Alex Cottrell is a neighbour of mine in Shepherds Bush. He is 93 years old. His father died at the Battle of Mons. For most of the last twenty years that I have attended the Remembrance Parade to the Shepherds Bush War Memorial, Alex has marched at the front of the procession wearing his own medals.

Now he is a little shaky on his feet. Some days are better than others. A year ago he was provided with a Home Help by the council – someone to come in in the mornings, see he is OK, has taken his medicine, and is able to get up and start the day. It takes about half an hour.

Next week Alex loses his Home Help. The Tory Councillors say he is only in ‘moderate’ need and does not deserve any assistance. 550 people like Alex will lose their Home Helps immediately, with the threat of another 850 in even greater need losing theirs next spring. This Monday saw the latest of a series of protests by local people against these cuts.

It doesn’t matter apparently that Alex has had two falls this year, that his Home Help may be the only person he sees in a day. One morning he was too ill to let the Home Help in – but fortunately she knew where to go for a spare key. What would happen now?

These Tory Councillors are the same people who are threatening to charge for Home Care, have sacked all 166 Home Helps, have cut a quarter of the funding to the voluntary sector, who are selling off community halls and closing successful schools. Is there no limit to the callous and brutal way they treat the most vulnerable people in our community?

The Town Hall told Alex there were people a lot worse off than him – in other words he shouldn’t be so selfish. Perhaps they had in mind those same Tory Councillors, who awarded themselves an 18% pay rise. Now there’s a deserving cause.

Sunday 15 July 2007

Tory Seeks and Wins Extra £6000 Pay-Out to Carry Out Adoption Duties

There’s been quite a kerfuffle in the Town Hall since the Annual Budget Meeting, last February and it’s all about councillors' pay. It started when the Tories voted to give themselves an 18% salary rise at that meeting. There was a public backlash and now they say it was all a terrible “mistake”. They’ve stuck to this explanation despite the pay hike being originated and signed off by the Leader of the Council (Con), then agreed by the Cabinet (all Conservatives) then unanimously voted for by all 33 Conservative councillors - who heckled Labour for not supporting it.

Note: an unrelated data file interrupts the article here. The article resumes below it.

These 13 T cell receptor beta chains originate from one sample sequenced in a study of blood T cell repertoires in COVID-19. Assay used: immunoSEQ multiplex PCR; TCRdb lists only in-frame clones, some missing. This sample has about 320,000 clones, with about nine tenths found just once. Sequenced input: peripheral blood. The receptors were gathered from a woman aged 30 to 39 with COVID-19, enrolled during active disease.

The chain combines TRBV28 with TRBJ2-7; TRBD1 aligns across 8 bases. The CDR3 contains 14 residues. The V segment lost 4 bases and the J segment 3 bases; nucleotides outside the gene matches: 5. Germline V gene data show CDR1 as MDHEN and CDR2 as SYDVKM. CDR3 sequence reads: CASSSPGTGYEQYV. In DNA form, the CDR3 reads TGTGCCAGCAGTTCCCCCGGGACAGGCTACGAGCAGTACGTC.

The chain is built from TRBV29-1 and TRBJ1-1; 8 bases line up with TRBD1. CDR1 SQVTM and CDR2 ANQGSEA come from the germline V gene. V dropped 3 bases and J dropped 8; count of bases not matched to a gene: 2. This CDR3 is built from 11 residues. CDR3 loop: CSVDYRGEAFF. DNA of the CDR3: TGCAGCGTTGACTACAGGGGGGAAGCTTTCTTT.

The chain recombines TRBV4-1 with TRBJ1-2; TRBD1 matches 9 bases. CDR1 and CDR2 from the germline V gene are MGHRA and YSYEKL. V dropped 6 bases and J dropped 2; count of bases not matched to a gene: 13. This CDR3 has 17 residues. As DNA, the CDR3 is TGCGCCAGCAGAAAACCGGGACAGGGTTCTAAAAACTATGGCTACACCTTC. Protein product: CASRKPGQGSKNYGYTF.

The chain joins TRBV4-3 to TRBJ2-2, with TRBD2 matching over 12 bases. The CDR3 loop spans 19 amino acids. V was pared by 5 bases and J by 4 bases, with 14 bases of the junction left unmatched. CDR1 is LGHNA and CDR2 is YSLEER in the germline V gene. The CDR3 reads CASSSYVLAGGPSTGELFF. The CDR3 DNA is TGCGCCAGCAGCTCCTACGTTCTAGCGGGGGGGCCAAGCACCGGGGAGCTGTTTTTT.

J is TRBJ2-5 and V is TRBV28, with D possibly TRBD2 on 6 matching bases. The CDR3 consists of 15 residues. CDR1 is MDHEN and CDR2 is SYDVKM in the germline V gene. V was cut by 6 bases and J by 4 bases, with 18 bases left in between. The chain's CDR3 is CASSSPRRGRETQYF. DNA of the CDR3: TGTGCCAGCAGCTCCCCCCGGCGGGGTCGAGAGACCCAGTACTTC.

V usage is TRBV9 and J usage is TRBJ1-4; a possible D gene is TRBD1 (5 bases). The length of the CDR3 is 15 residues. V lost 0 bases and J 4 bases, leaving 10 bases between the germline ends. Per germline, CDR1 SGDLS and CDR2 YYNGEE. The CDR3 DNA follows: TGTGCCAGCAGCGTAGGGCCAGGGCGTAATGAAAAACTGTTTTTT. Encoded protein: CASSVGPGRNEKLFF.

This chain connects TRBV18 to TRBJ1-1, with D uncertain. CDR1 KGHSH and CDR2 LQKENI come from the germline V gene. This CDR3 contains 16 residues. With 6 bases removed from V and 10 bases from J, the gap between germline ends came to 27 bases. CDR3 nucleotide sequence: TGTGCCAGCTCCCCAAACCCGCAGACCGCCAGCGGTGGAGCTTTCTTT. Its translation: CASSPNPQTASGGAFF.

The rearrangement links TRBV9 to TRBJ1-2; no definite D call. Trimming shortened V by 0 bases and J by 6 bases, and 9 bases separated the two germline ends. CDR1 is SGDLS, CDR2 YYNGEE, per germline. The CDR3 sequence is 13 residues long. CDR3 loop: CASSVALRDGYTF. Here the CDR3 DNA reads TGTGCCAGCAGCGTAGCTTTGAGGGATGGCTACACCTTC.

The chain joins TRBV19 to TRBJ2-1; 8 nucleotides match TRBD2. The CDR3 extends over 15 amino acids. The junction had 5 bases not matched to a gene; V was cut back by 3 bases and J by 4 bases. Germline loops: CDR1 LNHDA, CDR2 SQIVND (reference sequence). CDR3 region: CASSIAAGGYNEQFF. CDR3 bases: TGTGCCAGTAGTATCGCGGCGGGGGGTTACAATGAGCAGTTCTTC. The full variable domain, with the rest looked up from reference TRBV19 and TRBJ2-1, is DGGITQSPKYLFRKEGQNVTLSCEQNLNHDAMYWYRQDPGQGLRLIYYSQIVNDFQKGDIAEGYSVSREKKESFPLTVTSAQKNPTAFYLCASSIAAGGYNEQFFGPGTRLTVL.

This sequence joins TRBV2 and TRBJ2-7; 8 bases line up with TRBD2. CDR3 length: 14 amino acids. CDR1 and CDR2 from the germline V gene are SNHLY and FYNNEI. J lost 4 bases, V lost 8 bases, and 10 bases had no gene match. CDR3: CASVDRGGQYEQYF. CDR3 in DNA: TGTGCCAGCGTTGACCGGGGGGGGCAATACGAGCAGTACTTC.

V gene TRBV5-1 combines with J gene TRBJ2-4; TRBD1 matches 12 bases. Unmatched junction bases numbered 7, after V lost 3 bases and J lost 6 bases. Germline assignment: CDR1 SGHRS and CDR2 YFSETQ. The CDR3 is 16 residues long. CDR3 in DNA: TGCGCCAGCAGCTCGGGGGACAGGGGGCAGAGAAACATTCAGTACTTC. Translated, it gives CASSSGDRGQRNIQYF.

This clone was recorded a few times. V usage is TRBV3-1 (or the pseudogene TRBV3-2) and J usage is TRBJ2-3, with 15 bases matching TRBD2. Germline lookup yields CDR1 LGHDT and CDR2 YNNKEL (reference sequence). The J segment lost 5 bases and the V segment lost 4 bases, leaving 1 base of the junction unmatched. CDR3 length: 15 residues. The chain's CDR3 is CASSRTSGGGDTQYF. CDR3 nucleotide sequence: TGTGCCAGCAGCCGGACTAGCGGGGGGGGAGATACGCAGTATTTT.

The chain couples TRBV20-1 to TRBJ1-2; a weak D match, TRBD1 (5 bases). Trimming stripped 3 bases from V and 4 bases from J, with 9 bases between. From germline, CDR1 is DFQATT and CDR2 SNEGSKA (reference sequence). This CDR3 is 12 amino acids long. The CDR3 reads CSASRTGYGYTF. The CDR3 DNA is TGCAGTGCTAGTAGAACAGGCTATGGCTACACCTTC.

So, there were at least three stages of checks and not one of the 33 Tory councillors noticed the pay hike coming their way? I must admit, I find it hard to believe that they could be that incompetent but they assure me they were. Such is their embarrassment at the public’s reaction that they’ve wheeled out Cllr. Harry Phibbs (Con) to write to the newspapers to attack Labour for whipping up the public outcry. The new Tory line is that the money really isn’t that important at all and everyone should have known that all along.

Okay then, but if pay rates aren’t an issue how do they explain that the Conservative Administration has just decided to offer a £6034.00 incentive to encourage Tory Councillors to sit on the Adoptions Panel? They introduced this new cash bonus on June 27th after they apparently found it difficult to recruit any volunteers from their ranks of 33 to maintain this vital role. This money will be paid as a sum above and beyond the salary already received by councillors.

Sitting on the Adoption Panel has always been a humbling duty undertaken by previous Labour and Conservative councillors without the need for any extra cash incentive. So it’s peculiar that the Tory Administration should decide to do this – especially considering the problems they’ve been through recently with their 18% pay rise.

And, who has risen to this call of duty - accepting the £6k golden hello attached? Step forward one Cllr. Harry Phibbs (Con). We wish him well in his position.

Wednesday 11 July 2007

Council Crack-Down on Chirping Birds?

H&F Council’s latest zero tolerance target for anti-social behaviour is, er… birdsong.

According to the local Chronicle; Dorothy Berry of Dawes Road, Fulham, received a letter from the local authority saying “I regret to inform you that [we] have received a complaint alleging nuisance caused by birds singing… in the early hours of the morning”.

Mrs Berry says she does not have any pet birds but admitted that the wild birds in her garden do sing early in the morning.

I’m sure there’s a rational explanation for the Council’s over zealous behaviour. Then again… maybe not.

“A week’s a Long Time in Politics”. Ten Months is an Eon

Ten months ago Senator John McCain (see pic) was invited to the British Conservative Party conference as the star attraction. At the time he was the Republican Party’s front-runner to be their Presidential candidate for the 2008 election – which he had been for some years. But, his campaign seems to have taken a possibly fatal stumble as today the New York Times is reporting that he may be forced to drop out of the race altogether.